This systems analyst pilot fish is trying to keep things working at a manufacturing plant in the southern U.S. -- and management isn't making it easy.
"I was told to keep the homegrown manufacturing system running as long as possible without rewriting it, as they were going to be installing SAP to replace it," says fish.
He tells his bosses he can do that if they don't add more manufacturing lines onto the system. Don't worry, he's told, that won't happen.
But a year into the SAP project, there's a delay -- and the bosses tell fish to add another manufacturing line onto the system. It's going to crash without a major rewrite, fish warns. "Try it anyway," they say. Fish does. It crashes.
The bosses call an all-hands meeting to discuss the problem. Fish gets there ten minutes early, and the only other guy in the room is Fred, the manager for the manufacturing line that was added.
"The managers consisted primarily of Northerners who had a problem fitting into Southern culture," fish says. "Fred was a black man who was born in the South but moved up North in his teens and got his degree there.
"Fred greeted me cheerfully and asked what had happened. I gave a brief explanation and told him that the data his line added had pushed the system beyond its design specs. He laughed and said, 'Yeah, that's right. Blame the black kid!'"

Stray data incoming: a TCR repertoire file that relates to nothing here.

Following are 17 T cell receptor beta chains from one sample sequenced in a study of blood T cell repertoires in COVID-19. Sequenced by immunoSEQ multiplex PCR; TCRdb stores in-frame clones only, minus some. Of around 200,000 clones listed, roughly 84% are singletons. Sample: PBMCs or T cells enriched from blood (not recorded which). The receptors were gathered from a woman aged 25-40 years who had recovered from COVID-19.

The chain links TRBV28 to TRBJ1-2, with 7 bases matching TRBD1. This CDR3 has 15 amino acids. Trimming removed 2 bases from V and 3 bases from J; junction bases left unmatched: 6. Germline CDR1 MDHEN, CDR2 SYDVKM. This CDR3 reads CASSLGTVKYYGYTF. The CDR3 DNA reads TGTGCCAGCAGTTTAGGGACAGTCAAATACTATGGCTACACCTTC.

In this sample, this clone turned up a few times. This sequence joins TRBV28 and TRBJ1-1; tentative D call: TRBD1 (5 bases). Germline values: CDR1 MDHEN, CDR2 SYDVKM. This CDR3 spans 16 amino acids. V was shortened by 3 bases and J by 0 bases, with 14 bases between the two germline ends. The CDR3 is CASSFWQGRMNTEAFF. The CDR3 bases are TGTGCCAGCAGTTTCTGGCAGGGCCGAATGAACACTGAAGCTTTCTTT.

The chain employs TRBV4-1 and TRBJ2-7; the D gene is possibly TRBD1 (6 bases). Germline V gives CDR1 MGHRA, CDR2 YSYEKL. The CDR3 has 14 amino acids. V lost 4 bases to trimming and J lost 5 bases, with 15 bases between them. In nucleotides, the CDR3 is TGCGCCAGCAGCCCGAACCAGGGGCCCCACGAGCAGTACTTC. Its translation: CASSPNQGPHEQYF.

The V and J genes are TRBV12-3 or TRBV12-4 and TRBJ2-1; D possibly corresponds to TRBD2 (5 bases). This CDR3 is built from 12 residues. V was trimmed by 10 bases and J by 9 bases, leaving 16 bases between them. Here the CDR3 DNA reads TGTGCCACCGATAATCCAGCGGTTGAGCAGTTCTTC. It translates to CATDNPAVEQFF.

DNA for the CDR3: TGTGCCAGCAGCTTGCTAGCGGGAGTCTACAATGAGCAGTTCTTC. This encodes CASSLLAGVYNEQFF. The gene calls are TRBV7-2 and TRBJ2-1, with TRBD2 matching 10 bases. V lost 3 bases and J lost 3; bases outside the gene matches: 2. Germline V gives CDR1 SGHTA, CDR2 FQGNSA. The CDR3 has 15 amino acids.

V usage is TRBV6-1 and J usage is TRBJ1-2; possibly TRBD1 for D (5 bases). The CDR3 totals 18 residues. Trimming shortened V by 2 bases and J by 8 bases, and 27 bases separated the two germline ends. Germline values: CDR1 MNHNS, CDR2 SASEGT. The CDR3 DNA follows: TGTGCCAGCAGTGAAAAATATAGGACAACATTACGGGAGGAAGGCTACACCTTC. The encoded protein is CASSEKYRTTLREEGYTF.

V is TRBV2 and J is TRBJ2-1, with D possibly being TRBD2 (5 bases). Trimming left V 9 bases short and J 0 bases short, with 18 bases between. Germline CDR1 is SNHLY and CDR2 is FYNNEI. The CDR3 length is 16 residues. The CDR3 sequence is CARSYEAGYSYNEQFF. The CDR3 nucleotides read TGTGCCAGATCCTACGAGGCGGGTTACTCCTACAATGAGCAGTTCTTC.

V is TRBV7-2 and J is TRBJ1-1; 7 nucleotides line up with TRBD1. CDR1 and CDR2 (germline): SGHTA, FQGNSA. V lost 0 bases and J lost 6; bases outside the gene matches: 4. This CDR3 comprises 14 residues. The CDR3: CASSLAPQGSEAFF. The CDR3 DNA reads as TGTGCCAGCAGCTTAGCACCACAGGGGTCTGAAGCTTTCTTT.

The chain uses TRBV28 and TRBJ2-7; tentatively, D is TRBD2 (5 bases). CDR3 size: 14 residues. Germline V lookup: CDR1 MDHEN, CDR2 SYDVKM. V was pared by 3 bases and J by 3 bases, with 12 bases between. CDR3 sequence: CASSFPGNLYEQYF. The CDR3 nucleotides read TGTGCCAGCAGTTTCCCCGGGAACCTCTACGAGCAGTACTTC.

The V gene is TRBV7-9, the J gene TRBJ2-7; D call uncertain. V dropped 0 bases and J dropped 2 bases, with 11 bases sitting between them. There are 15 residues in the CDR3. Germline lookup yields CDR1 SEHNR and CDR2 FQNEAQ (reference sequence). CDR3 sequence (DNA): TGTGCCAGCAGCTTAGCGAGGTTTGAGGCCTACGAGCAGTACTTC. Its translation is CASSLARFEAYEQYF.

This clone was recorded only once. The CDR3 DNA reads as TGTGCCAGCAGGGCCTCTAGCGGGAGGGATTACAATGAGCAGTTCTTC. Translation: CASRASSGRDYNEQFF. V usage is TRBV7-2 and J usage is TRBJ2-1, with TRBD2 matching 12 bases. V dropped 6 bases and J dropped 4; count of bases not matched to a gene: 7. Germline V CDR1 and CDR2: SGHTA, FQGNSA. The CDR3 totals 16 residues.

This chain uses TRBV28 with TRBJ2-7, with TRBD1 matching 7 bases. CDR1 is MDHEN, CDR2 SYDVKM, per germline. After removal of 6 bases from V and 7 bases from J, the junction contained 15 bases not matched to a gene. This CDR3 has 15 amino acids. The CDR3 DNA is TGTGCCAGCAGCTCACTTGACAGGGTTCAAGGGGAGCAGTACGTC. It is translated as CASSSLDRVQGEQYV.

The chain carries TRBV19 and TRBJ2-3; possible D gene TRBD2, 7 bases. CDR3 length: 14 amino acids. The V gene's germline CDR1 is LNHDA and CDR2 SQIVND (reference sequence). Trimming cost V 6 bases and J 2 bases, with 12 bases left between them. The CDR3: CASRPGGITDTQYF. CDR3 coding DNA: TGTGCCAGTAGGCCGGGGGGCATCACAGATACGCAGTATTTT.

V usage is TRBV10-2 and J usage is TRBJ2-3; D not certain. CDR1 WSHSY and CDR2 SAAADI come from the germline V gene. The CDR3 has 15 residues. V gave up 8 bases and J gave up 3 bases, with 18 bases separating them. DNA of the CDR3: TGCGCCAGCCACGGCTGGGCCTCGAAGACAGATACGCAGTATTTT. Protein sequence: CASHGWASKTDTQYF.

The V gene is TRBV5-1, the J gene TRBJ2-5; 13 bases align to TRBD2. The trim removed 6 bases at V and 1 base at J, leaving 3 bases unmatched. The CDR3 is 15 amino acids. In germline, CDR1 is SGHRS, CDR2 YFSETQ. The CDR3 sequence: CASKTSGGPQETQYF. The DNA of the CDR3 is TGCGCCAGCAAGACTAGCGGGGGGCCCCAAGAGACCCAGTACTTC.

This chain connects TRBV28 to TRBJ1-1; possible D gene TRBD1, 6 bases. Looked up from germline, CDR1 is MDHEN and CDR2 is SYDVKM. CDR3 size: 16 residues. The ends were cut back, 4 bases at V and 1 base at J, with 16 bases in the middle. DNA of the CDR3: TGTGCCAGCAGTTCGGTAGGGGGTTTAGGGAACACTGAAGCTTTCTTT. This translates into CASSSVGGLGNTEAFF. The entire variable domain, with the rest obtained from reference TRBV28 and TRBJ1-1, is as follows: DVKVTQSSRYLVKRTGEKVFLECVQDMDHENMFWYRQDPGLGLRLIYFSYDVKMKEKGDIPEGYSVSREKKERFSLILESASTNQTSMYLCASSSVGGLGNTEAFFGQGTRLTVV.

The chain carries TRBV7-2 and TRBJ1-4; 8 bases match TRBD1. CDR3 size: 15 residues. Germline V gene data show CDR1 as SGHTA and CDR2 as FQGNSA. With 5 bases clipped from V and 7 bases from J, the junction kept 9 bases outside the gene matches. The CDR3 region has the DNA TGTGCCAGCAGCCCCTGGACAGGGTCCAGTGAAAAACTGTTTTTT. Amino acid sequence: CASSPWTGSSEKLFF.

Fish laughs and replies, "Oh no, I didn't say that!" But Fred counters, "I will buy you lunch if you say that during this meeting. I want to shake these guys up!" Fish: "No way! I like my job!" Fred: "Look, I'll back you up if you get called to HR. Let's just do it!"
The meeting starts. Fish gives his analysis and recommendations, ending with: "So, in summary, the problems occurred because we put the black kid's line on the system."
Fish's boss chokes on his sip of coffee. Everyone else gasps. Fred gives fish a hard look, stands up slowly -- and then begins laughing loudly. "Look, everyone," he says, "I told him to say that. I just wanted to inject a little humor into this, because it's not a problem!"
Reports fish, "With that, he began giving a brilliant analysis of how things were structured on the floor and what the lines really needed. He suggested that, instead of waiting for the SAP system, I be given permission to make the changes I had requested.
"Management agreed, and within a few months I'd made changes that kept it going for another two years without a problem.
"And Fred did buy me a great lunch!"
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